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Business Functions


									     Today’s Topic:
  Company Organizations
     and Functions
  How Businesses are Structured
 to Deliver and Support Products;
 Peoples’ Roles and Compensation

(after we finish “financial measurements”)
          The Course’s First
             Four Weeks
 Companies’ objectives: shareowner wealth,
 earnings/growth, product success --- previously

         statements: earnings and financial
 Financial
 performance, opportunities/challenges --- finish

      and responsibilities: how companies bring
 Roles
 new products to market--- new today

 Business/productplans: creating a plan for
 superior revenue and profit/growth --- next
         Today’s Agenda
 Learnings to date
 Balance sheet and cash flow statements
 Analysis of Medtronic
   (financial and business perspective)

 How businesses are organized
 Organization roles and responsibilities
 Product teams: Getting products to market
 Employee incentives and rewards (comp)
 Readings and Assignment for next week
Today’s Learning Objectives
   confirm our understanding of how to analyze
    an income statement

   begin to look at the business of a company
    (customers, products, competitors, ... )

   learn about the process companies use to
    bring new products to market

   understand how companies use compensation
    to align personal and corporate objectives
     What we’ve learned so far……

   Companies try to maximize the wealth of their owners -
    -- market cap (stock price) plus dividends

   Stock price and the ability to pay dividends are driven
    by earnings, and beliefs about future earnings

   Individual products and services are expected to
    contribute targeted amounts to earnings/growth

   Earnings growth (ultimately) requires revenue growth

   Firms use financial statements to develop plans, and
    measure/analyze/report on their performance
           …..and, in terms of
         business objectives…..
   A company’s basic financial objective is to
    grow its earnings quickly and sustainably,
    in order to raise its stock price and have
    the ability to pay its owners dividends

   Products are successful if and only if they
    attain their targeted contribution to
    corporate earnings
The Income Statement

   - Cost of Goods Sold (COGS)
   = Gross Margin (gross profit)
     - M&S expense
     - R&D expense
      - G&A expense
   = Operating income (EBIT)
     - Interest
     - Taxes
   = Net income (earnings)
       Key Financial Concepts
   Operations vs. total (e.g., OI vs. NI)

   Normalizing results: return measures (e.g., OI as
    % of revenue; operating return on assets)

   Knowing what “good” results are: general or
    competitive (industry) analogs/benchmarks

   Recognizing cash vs. non-cash --- today
       - Measures (e.g., OI vs. NOCF)
       - Capital goods: depreciation/amortization
       - Working capital: inventory, accounts rec’bl.
        Method: How to analyze an
            Income Statement

   (First, compute “the percentages”)
   Operating income vs. net income
   In-period operating performance: costs and
    expenses as a % of revenue; compare to
   Cross-period performance (trends): relative
    change in rev, costs, expenses, earnings…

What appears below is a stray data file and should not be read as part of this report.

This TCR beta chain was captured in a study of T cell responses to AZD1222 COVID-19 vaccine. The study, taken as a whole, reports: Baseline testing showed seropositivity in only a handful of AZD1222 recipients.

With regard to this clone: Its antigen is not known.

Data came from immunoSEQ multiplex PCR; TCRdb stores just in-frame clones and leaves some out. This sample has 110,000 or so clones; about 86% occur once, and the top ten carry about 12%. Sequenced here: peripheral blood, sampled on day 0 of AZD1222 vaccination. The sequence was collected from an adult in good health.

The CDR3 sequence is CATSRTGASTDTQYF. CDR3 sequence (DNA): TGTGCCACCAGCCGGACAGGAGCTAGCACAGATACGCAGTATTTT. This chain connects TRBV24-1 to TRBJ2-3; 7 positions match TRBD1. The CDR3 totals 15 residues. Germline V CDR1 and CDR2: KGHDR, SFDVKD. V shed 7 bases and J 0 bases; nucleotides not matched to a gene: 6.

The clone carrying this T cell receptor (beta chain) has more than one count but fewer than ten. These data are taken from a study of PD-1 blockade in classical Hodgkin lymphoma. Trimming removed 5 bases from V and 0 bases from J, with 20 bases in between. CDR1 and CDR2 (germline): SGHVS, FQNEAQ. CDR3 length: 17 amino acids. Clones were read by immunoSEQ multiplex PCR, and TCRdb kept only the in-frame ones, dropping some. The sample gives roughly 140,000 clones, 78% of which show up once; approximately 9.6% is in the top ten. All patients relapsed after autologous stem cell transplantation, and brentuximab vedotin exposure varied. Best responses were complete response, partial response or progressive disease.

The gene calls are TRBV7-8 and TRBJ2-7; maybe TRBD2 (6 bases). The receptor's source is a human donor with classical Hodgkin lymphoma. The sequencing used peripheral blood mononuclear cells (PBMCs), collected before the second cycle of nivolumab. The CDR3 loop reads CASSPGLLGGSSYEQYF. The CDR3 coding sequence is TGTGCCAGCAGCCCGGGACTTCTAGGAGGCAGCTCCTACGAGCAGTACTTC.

improvements vs. deteriorations, and why
   Going-forward opportunities and challenges/
    risks for each line item
       “Good” Operating Returns
        in the Business Market
                          Sold direct    Sold
               Software        27%            23%
Higher GM %
Higher R&D %
               Hardware        18%            12%

               Service         15%              -

                                   Lower GM %
                                  Lower M&S %
       “Good” Operating Returns
        in the Consumer Market
                          Sold direct   Sold indirect

               Software        20%             16%

Higher GM %    Hardware        11%             7%
Higher R&D %

               Service           9%            -

                                  Lower GM %
                                 Lower M&S %
    Financial Statement Objectives

   Income statement            revenues, costs,
      (for a time period)        expenses, &

   Balance sheet               assets, liabilities and
      (at a point in time)       net capital

   Cash Flow statement         cash ($$) in and out ,
      (for a time period)        and uses of cash
The Balance Sheet Equation

 Net worth = what you own - what you owe

     Net Capital = Assets - Liabilities

     Assets = Liabilities + Net Capital
      The Balance Sheet
       Assets            Liabilities & Capital
 Current Assets:
      Cash               Current Liabilities:
      +Accts Rec.               Accounts Payable
      +Inventory                +Accrued taxes
     +Prepaid expenses          +Accrued expenses
                                + Short term debt
+ Net PP&E:              + Long term debt
       PP&E at cost      Total liabilities
     - Depreciation      + Retained earnings/loss
 Total Assets             + Owners’ equity
                         Total liabilities&capital
Cash Flow Statement
     Net operating cash flow
     (cash from operations)

    + Net cash from investing
          capital expenditures
          +short term investments
           +securities (long term)

    + Net cash from financing
           debt financing
           +stock financing
      Net change in cash
Net Operating Cash Flow
      Net operating cash inflows:
          - change in accts rec
     - Net operating cash outflows:
           COGS - depreciation
          + operating expenses
           + change in prepaid exp
           - change in accrued exp